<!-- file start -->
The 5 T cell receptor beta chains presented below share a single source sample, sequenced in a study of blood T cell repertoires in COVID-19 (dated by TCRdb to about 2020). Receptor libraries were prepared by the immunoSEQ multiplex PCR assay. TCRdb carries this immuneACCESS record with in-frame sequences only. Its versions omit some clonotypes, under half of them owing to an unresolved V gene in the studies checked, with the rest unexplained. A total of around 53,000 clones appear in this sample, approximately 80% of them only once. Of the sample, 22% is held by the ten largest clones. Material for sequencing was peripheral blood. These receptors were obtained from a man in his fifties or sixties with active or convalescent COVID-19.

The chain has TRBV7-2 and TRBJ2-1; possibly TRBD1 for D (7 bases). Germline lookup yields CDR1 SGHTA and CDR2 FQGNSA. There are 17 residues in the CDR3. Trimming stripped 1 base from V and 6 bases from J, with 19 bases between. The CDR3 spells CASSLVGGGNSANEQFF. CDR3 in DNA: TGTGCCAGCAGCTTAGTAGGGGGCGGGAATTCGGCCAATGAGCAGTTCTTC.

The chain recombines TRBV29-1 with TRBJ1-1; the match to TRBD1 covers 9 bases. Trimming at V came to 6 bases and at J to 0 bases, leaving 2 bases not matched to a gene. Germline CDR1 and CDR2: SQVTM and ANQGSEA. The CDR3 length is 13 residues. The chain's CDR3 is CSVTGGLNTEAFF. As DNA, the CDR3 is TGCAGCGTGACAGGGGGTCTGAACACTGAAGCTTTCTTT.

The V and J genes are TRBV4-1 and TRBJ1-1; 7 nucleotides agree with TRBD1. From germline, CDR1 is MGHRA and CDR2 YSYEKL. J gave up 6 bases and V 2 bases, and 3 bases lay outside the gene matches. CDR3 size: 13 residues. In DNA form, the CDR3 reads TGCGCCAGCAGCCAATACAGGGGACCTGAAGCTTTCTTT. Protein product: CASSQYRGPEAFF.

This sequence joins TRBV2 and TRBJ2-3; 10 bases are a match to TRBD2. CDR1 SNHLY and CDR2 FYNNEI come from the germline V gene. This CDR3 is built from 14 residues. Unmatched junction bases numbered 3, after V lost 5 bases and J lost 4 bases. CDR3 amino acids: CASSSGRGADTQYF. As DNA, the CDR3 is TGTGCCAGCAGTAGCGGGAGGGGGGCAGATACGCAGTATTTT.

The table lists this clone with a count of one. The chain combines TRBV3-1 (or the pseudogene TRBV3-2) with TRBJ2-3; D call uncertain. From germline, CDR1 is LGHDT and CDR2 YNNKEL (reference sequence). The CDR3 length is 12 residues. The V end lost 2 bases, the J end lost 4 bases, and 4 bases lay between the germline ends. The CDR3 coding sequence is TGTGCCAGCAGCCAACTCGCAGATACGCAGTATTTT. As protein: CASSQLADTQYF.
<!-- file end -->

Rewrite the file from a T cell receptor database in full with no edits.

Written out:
The 5 T cell receptor beta chains presented below share a single source sample, sequenced in a study of blood T cell repertoires in COVID-19 (dated by TCRdb to about 2020). Receptor libraries were prepared by the immunoSEQ multiplex PCR assay. TCRdb carries this immuneACCESS record with in-frame sequences only. Its versions omit some clonotypes, under half of them owing to an unresolved V gene in the studies checked, with the rest unexplained. A total of around 53,000 clones appear in this sample, approximately 80% of them only once. Of the sample, 22% is held by the ten largest clones. Material for sequencing was peripheral blood. These receptors were obtained from a man in his fifties or sixties with active or convalescent COVID-19.

The chain has TRBV7-2 and TRBJ2-1; possibly TRBD1 for D (7 bases). Germline lookup yields CDR1 SGHTA and CDR2 FQGNSA. There are 17 residues in the CDR3. Trimming stripped 1 base from V and 6 bases from J, with 19 bases between. The CDR3 spells CASSLVGGGNSANEQFF. CDR3 in DNA: TGTGCCAGCAGCTTAGTAGGGGGCGGGAATTCGGCCAATGAGCAGTTCTTC.

The chain recombines TRBV29-1 with TRBJ1-1; the match to TRBD1 covers 9 bases. Trimming at V came to 6 bases and at J to 0 bases, leaving 2 bases not matched to a gene. Germline CDR1 and CDR2: SQVTM and ANQGSEA. The CDR3 length is 13 residues. The chain's CDR3 is CSVTGGLNTEAFF. As DNA, the CDR3 is TGCAGCGTGACAGGGGGTCTGAACACTGAAGCTTTCTTT.

The V and J genes are TRBV4-1 and TRBJ1-1; 7 nucleotides agree with TRBD1. From germline, CDR1 is MGHRA and CDR2 YSYEKL. J gave up 6 bases and V 2 bases, and 3 bases lay outside the gene matches. CDR3 size: 13 residues. In DNA form, the CDR3 reads TGCGCCAGCAGCCAATACAGGGGACCTGAAGCTTTCTTT. Protein product: CASSQYRGPEAFF.

This sequence joins TRBV2 and TRBJ2-3; 10 bases are a match to TRBD2. CDR1 SNHLY and CDR2 FYNNEI come from the germline V gene. This CDR3 is built from 14 residues. Unmatched junction bases numbered 3, after V lost 5 bases and J lost 4 bases. CDR3 amino acids: CASSSGRGADTQYF. As DNA, the CDR3 is TGTGCCAGCAGTAGCGGGAGGGGGGCAGATACGCAGTATTTT.

The table lists this clone with a count of one. The chain combines TRBV3-1 (or the pseudogene TRBV3-2) with TRBJ2-3; D call uncertain. From germline, CDR1 is LGHDT and CDR2 YNNKEL (reference sequence). The CDR3 length is 12 residues. The V end lost 2 bases, the J end lost 4 bases, and 4 bases lay between the germline ends. The CDR3 coding sequence is TGTGCCAGCAGCCAACTCGCAGATACGCAGTATTTT. As protein: CASSQLADTQYF.